(Diego Godin 81)
It appeared all doom and gloom after the first game.
Beaten soundly by minnows Costa Rica in the opening game of Group D, so aptly termed the "Group of Death", Uruguay looked unlikely to replicate their sterling performance at the 2010 World Cup Finals in South Africa, where they finished fourth.
Their talisman, Luis Suarez, was half-fit, and many doubted he could inspire La Celeste to two victories against the likes of England and Italy.
England were demolished, and Italy, who for 80 minutes in Natal this morning (Singapore time) kept the door bolted against Suarez and strike partner Edinson Cavani.
In the end, though, the two-time world champions from South America dug deep, and conjured up a 1-0 triumph to dump out Cesare Prandelli's Azzurri.
Uruguay's goal, a header by Diego Godin off a corner kick, took everyone by surprise.
Fans were in disbelief - and perhaps amused - at what happened just seconds before.
Italian stopper Giorgio Chiellini, who for most of the game was at his destructive best in stopping Suarez from tearing the Italian defence apart, was left fuming when the Liverpool striker bared his teeth, again.
In echoes of his infamous chomp on Branislav Ivanovic in a Premier League tussle between Liverpool and Chelsea, Suarez bit into Chiellini's shoulder, an act not seen by Mexican referee Marco Rodriguez.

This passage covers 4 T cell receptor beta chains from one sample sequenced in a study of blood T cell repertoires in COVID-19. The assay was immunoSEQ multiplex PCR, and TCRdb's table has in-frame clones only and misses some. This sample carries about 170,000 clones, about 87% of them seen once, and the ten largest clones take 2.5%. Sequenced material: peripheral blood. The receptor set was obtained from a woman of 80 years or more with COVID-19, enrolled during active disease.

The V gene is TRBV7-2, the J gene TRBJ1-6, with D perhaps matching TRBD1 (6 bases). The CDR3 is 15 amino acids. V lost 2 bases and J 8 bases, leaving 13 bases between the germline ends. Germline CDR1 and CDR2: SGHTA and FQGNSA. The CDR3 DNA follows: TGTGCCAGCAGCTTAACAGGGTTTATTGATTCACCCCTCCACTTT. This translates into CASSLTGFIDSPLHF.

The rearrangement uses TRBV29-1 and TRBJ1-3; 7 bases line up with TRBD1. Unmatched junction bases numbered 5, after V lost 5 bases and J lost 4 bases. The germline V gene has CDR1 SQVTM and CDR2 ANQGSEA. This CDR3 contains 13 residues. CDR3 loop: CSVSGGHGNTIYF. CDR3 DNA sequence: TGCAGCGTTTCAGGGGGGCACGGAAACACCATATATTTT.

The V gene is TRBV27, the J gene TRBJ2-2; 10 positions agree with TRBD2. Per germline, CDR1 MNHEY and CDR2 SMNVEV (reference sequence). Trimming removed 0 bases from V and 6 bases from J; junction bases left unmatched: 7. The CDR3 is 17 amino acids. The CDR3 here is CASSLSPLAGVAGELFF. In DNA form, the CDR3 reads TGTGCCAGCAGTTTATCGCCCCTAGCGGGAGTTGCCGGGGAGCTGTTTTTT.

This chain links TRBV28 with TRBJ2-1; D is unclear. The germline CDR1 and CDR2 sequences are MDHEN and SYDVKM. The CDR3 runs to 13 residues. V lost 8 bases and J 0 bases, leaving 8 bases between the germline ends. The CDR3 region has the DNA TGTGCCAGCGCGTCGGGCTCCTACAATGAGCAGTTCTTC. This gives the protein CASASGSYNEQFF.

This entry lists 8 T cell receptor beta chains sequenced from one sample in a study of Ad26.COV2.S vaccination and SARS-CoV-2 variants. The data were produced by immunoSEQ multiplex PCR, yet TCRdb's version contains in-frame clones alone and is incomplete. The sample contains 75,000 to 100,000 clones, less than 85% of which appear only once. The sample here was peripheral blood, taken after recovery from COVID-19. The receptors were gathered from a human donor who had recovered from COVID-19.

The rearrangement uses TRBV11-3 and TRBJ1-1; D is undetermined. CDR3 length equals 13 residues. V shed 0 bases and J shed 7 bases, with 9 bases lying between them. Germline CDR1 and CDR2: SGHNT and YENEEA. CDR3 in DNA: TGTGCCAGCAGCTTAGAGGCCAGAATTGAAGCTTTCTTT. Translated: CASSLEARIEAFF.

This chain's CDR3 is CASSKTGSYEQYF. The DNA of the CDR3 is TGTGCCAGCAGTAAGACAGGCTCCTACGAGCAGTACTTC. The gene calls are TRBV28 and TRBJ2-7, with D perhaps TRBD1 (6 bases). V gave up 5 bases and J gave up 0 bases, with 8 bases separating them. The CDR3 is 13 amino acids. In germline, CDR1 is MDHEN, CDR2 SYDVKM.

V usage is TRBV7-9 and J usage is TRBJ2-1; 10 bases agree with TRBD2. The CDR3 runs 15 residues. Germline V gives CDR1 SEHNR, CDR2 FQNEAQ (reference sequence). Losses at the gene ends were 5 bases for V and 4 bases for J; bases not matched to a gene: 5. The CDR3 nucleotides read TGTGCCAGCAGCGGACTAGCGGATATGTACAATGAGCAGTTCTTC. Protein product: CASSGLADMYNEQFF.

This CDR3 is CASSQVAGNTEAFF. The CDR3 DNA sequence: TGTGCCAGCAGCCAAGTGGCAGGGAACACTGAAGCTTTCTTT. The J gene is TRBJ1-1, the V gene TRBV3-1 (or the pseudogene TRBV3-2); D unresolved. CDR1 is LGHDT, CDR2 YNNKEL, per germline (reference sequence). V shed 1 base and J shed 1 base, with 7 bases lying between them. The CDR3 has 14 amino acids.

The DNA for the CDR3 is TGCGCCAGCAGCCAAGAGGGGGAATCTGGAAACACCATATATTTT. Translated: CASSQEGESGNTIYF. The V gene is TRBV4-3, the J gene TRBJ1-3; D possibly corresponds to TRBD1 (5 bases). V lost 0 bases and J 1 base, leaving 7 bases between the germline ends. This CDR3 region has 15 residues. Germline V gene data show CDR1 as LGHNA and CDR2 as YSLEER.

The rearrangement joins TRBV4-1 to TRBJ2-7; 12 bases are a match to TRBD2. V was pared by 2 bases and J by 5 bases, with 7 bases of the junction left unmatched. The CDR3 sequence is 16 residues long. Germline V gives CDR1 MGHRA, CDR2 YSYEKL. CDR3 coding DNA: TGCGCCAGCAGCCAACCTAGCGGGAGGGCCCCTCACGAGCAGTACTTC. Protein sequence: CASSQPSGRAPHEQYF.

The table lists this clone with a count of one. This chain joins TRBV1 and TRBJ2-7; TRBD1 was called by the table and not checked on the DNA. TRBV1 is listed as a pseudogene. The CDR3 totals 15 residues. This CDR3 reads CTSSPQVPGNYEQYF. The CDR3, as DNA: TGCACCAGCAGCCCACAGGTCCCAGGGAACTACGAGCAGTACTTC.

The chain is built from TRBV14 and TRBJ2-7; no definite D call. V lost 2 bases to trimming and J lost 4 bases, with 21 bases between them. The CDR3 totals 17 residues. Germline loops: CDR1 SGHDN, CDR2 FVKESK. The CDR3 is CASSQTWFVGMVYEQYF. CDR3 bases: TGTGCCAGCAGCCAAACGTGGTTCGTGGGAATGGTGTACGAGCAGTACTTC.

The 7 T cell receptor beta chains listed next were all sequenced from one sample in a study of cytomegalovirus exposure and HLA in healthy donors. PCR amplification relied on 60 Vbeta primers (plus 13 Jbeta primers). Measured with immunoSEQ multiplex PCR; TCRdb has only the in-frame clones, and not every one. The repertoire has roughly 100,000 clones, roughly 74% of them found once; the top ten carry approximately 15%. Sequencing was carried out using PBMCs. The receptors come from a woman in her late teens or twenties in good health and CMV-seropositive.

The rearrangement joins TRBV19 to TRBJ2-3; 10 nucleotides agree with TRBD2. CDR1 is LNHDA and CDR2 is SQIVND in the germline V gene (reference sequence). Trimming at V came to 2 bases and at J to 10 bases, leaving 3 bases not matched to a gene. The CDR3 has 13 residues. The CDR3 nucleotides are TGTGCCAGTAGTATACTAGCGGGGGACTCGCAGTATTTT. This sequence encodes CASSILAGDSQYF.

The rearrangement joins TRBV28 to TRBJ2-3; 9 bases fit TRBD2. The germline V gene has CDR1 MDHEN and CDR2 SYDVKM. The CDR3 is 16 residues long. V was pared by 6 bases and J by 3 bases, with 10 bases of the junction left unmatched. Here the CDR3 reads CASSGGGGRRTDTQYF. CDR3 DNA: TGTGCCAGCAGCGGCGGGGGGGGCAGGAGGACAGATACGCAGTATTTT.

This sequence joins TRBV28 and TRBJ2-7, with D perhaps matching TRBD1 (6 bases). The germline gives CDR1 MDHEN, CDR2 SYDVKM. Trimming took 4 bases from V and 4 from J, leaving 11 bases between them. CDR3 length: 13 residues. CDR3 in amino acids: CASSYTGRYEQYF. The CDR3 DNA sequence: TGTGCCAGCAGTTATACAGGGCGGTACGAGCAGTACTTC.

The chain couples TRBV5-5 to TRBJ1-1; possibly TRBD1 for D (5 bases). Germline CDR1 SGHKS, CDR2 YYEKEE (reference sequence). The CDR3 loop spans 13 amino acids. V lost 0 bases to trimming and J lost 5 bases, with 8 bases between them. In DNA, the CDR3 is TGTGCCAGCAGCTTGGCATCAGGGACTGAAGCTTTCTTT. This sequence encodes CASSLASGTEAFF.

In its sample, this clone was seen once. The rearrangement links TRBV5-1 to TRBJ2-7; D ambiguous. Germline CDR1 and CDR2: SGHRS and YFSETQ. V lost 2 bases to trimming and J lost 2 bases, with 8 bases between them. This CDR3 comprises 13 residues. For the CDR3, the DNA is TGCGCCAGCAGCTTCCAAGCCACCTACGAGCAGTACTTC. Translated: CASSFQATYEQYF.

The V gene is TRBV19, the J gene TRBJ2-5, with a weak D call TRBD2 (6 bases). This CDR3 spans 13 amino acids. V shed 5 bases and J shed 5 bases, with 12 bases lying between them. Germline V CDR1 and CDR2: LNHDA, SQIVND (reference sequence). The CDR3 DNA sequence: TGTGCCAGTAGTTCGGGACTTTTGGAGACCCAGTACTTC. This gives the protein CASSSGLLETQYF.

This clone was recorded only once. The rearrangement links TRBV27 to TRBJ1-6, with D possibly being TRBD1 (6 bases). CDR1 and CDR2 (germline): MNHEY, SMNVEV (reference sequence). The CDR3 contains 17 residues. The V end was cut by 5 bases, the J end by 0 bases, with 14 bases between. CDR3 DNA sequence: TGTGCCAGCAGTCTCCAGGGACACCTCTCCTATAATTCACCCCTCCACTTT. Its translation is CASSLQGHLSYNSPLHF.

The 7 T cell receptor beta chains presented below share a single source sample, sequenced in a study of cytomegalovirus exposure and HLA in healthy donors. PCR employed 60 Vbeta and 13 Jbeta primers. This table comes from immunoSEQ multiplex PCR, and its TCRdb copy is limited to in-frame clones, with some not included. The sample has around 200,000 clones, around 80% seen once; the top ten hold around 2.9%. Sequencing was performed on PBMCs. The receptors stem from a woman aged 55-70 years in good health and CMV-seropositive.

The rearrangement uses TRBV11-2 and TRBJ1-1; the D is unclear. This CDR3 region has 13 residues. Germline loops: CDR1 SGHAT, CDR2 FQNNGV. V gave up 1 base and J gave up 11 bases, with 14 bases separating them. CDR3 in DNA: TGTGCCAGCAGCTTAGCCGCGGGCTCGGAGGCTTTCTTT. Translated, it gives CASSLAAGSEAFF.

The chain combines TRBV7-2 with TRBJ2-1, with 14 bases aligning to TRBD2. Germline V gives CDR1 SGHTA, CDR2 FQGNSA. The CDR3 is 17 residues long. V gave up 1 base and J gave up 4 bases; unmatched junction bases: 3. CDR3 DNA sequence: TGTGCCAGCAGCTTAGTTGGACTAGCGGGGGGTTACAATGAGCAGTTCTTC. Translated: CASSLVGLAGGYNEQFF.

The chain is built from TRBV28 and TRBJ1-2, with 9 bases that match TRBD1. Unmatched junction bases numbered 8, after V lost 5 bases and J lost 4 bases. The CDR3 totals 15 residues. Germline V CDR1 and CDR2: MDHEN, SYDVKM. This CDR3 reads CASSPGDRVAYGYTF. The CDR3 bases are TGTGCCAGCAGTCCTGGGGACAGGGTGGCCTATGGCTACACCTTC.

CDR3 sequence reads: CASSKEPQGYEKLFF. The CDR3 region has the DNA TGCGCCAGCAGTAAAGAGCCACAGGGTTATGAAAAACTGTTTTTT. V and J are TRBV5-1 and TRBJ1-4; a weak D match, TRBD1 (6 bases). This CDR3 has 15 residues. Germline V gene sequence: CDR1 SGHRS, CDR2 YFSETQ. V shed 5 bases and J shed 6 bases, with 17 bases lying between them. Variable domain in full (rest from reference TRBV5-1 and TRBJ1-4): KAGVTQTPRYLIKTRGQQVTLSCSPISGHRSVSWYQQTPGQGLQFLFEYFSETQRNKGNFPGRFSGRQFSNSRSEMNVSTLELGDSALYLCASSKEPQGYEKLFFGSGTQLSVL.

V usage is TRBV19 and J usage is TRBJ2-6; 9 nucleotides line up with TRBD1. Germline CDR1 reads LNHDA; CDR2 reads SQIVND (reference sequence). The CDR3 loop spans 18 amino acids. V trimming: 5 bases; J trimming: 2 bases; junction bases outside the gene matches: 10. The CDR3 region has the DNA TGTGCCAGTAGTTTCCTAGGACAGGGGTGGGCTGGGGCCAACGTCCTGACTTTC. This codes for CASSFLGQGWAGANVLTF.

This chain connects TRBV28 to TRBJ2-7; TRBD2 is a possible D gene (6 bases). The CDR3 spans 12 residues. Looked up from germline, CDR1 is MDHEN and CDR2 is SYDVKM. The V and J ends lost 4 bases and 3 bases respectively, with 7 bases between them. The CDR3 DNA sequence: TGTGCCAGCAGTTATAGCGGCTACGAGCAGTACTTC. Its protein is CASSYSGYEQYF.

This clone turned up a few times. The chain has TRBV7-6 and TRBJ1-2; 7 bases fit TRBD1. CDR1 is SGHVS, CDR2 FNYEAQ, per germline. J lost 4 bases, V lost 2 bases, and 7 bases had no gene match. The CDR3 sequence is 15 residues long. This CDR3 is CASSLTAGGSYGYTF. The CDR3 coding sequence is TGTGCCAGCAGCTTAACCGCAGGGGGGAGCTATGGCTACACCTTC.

It was a move which epitomised Uruguay for so much of the game.
The first winners of the World Cup - in 1930 - were for so long shut out as Italy called upon the infamous "catenaccio". In Italian, the term means "door-bolt", implying a highly organised, obdurate defence.
When midfielder Claudio Marchisio was shown a straight red for stamping his studs into Jose Gimenez's calf, it simply gave Italy more impetus to defend.
Until Godin unlocked it, his attempted header seeing the ball bouncing off his shoulder past Gianluigi Buffon.
There was no way back for the Italians with only 10 men on the pitch, although they did give it a heroic effort.
Uruguay and the biting Suarez will live to fight another day in Brazil, the country where they last lifted the World Cup in 1950.
Who would've thought after the 3-1 humiliation at the hands of Costa Rica?
Suarez, perhaps. He could pay the ultimate price and be banned for the rest of the tournament for his bite on Chiellini, but it is clear that not since Diego Maradona in 1986 has a side been so lifted by the presence of one man.
He did not score against Italy, but "The Cannibal" played like a man still nursing his wounds and definitely left his mark.
Italy go home, and Uruguay move on, by the skin of their teeth.
This article was first published on June 25, 2014.
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